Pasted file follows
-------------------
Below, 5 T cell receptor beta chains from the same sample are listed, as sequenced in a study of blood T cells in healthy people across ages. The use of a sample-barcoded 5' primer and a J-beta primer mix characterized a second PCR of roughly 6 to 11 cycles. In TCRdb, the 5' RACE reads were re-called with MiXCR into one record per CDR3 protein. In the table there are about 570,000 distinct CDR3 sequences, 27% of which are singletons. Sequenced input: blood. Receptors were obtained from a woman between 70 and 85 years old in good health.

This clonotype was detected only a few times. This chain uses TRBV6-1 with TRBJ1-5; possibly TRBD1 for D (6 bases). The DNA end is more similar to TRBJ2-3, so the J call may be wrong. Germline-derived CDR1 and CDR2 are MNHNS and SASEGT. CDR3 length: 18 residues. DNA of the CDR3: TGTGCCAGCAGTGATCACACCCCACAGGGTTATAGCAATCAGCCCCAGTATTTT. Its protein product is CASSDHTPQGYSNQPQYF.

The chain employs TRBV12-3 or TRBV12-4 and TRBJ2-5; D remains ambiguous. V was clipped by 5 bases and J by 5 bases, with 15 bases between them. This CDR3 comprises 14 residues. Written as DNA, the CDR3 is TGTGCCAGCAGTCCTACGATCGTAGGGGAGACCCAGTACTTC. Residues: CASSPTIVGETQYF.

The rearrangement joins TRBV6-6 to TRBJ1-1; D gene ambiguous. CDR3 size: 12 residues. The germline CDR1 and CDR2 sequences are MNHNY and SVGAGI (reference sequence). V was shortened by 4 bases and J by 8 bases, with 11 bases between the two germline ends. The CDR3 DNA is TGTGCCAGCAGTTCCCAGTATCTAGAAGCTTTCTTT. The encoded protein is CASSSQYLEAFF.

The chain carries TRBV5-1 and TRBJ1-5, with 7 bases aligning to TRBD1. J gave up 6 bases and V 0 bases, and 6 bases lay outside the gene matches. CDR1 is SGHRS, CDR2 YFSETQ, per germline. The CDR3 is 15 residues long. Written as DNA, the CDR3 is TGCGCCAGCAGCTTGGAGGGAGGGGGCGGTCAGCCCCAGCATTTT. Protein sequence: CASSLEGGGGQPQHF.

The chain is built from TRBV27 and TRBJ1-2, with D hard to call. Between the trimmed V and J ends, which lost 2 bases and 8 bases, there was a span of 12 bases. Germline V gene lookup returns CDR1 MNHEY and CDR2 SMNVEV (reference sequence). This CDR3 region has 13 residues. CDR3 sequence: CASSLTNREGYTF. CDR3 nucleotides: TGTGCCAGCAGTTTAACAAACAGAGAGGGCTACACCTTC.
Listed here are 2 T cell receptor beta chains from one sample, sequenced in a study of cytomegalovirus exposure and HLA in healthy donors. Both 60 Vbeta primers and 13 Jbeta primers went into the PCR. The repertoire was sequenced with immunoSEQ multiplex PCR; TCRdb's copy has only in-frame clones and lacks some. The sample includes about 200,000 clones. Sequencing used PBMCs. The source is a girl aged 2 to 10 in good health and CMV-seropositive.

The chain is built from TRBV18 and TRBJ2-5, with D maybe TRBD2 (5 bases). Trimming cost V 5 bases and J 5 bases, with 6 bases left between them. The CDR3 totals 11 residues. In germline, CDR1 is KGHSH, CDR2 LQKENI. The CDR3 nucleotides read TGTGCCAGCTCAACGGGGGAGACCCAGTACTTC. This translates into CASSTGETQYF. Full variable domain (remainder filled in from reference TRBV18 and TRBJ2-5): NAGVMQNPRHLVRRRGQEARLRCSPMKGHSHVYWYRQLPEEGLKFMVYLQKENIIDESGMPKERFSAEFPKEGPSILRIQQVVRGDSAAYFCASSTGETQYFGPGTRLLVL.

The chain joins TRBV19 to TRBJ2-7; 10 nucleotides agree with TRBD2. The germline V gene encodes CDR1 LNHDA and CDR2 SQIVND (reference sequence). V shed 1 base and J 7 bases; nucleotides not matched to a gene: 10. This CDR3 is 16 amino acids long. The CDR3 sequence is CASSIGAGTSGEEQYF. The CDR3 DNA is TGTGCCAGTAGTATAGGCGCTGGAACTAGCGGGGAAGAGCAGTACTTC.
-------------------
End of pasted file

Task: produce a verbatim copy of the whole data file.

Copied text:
Below, 5 T cell receptor beta chains from the same sample are listed, as sequenced in a study of blood T cells in healthy people across ages. The use of a sample-barcoded 5' primer and a J-beta primer mix characterized a second PCR of roughly 6 to 11 cycles. In TCRdb, the 5' RACE reads were re-called with MiXCR into one record per CDR3 protein. In the table there are about 570,000 distinct CDR3 sequences, 27% of which are singletons. Sequenced input: blood. Receptors were obtained from a woman between 70 and 85 years old in good health.

This clonotype was detected only a few times. This chain uses TRBV6-1 with TRBJ1-5; possibly TRBD1 for D (6 bases). The DNA end is more similar to TRBJ2-3, so the J call may be wrong. Germline-derived CDR1 and CDR2 are MNHNS and SASEGT. CDR3 length: 18 residues. DNA of the CDR3: TGTGCCAGCAGTGATCACACCCCACAGGGTTATAGCAATCAGCCCCAGTATTTT. Its protein product is CASSDHTPQGYSNQPQYF.

The chain employs TRBV12-3 or TRBV12-4 and TRBJ2-5; D remains ambiguous. V was clipped by 5 bases and J by 5 bases, with 15 bases between them. This CDR3 comprises 14 residues. Written as DNA, the CDR3 is TGTGCCAGCAGTCCTACGATCGTAGGGGAGACCCAGTACTTC. Residues: CASSPTIVGETQYF.

The rearrangement joins TRBV6-6 to TRBJ1-1; D gene ambiguous. CDR3 size: 12 residues. The germline CDR1 and CDR2 sequences are MNHNY and SVGAGI (reference sequence). V was shortened by 4 bases and J by 8 bases, with 11 bases between the two germline ends. The CDR3 DNA is TGTGCCAGCAGTTCCCAGTATCTAGAAGCTTTCTTT. The encoded protein is CASSSQYLEAFF.

The chain carries TRBV5-1 and TRBJ1-5, with 7 bases aligning to TRBD1. J gave up 6 bases and V 0 bases, and 6 bases lay outside the gene matches. CDR1 is SGHRS, CDR2 YFSETQ, per germline. The CDR3 is 15 residues long. Written as DNA, the CDR3 is TGCGCCAGCAGCTTGGAGGGAGGGGGCGGTCAGCCCCAGCATTTT. Protein sequence: CASSLEGGGGQPQHF.

The chain is built from TRBV27 and TRBJ1-2, with D hard to call. Between the trimmed V and J ends, which lost 2 bases and 8 bases, there was a span of 12 bases. Germline V gene lookup returns CDR1 MNHEY and CDR2 SMNVEV (reference sequence). This CDR3 region has 13 residues. CDR3 sequence: CASSLTNREGYTF. CDR3 nucleotides: TGTGCCAGCAGTTTAACAAACAGAGAGGGCTACACCTTC.
Listed here are 2 T cell receptor beta chains from one sample, sequenced in a study of cytomegalovirus exposure and HLA in healthy donors. Both 60 Vbeta primers and 13 Jbeta primers went into the PCR. The repertoire was sequenced with immunoSEQ multiplex PCR; TCRdb's copy has only in-frame clones and lacks some. The sample includes about 200,000 clones. Sequencing used PBMCs. The source is a girl aged 2 to 10 in good health and CMV-seropositive.

The chain is built from TRBV18 and TRBJ2-5, with D maybe TRBD2 (5 bases). Trimming cost V 5 bases and J 5 bases, with 6 bases left between them. The CDR3 totals 11 residues. In germline, CDR1 is KGHSH, CDR2 LQKENI. The CDR3 nucleotides read TGTGCCAGCTCAACGGGGGAGACCCAGTACTTC. This translates into CASSTGETQYF. Full variable domain (remainder filled in from reference TRBV18 and TRBJ2-5): NAGVMQNPRHLVRRRGQEARLRCSPMKGHSHVYWYRQLPEEGLKFMVYLQKENIIDESGMPKERFSAEFPKEGPSILRIQQVVRGDSAAYFCASSTGETQYFGPGTRLLVL.

The chain joins TRBV19 to TRBJ2-7; 10 nucleotides agree with TRBD2. The germline V gene encodes CDR1 LNHDA and CDR2 SQIVND (reference sequence). V shed 1 base and J 7 bases; nucleotides not matched to a gene: 10. This CDR3 is 16 amino acids long. The CDR3 sequence is CASSIGAGTSGEEQYF. The CDR3 DNA is TGTGCCAGTAGTATAGGCGCTGGAACTAGCGGGGAAGAGCAGTACTTC.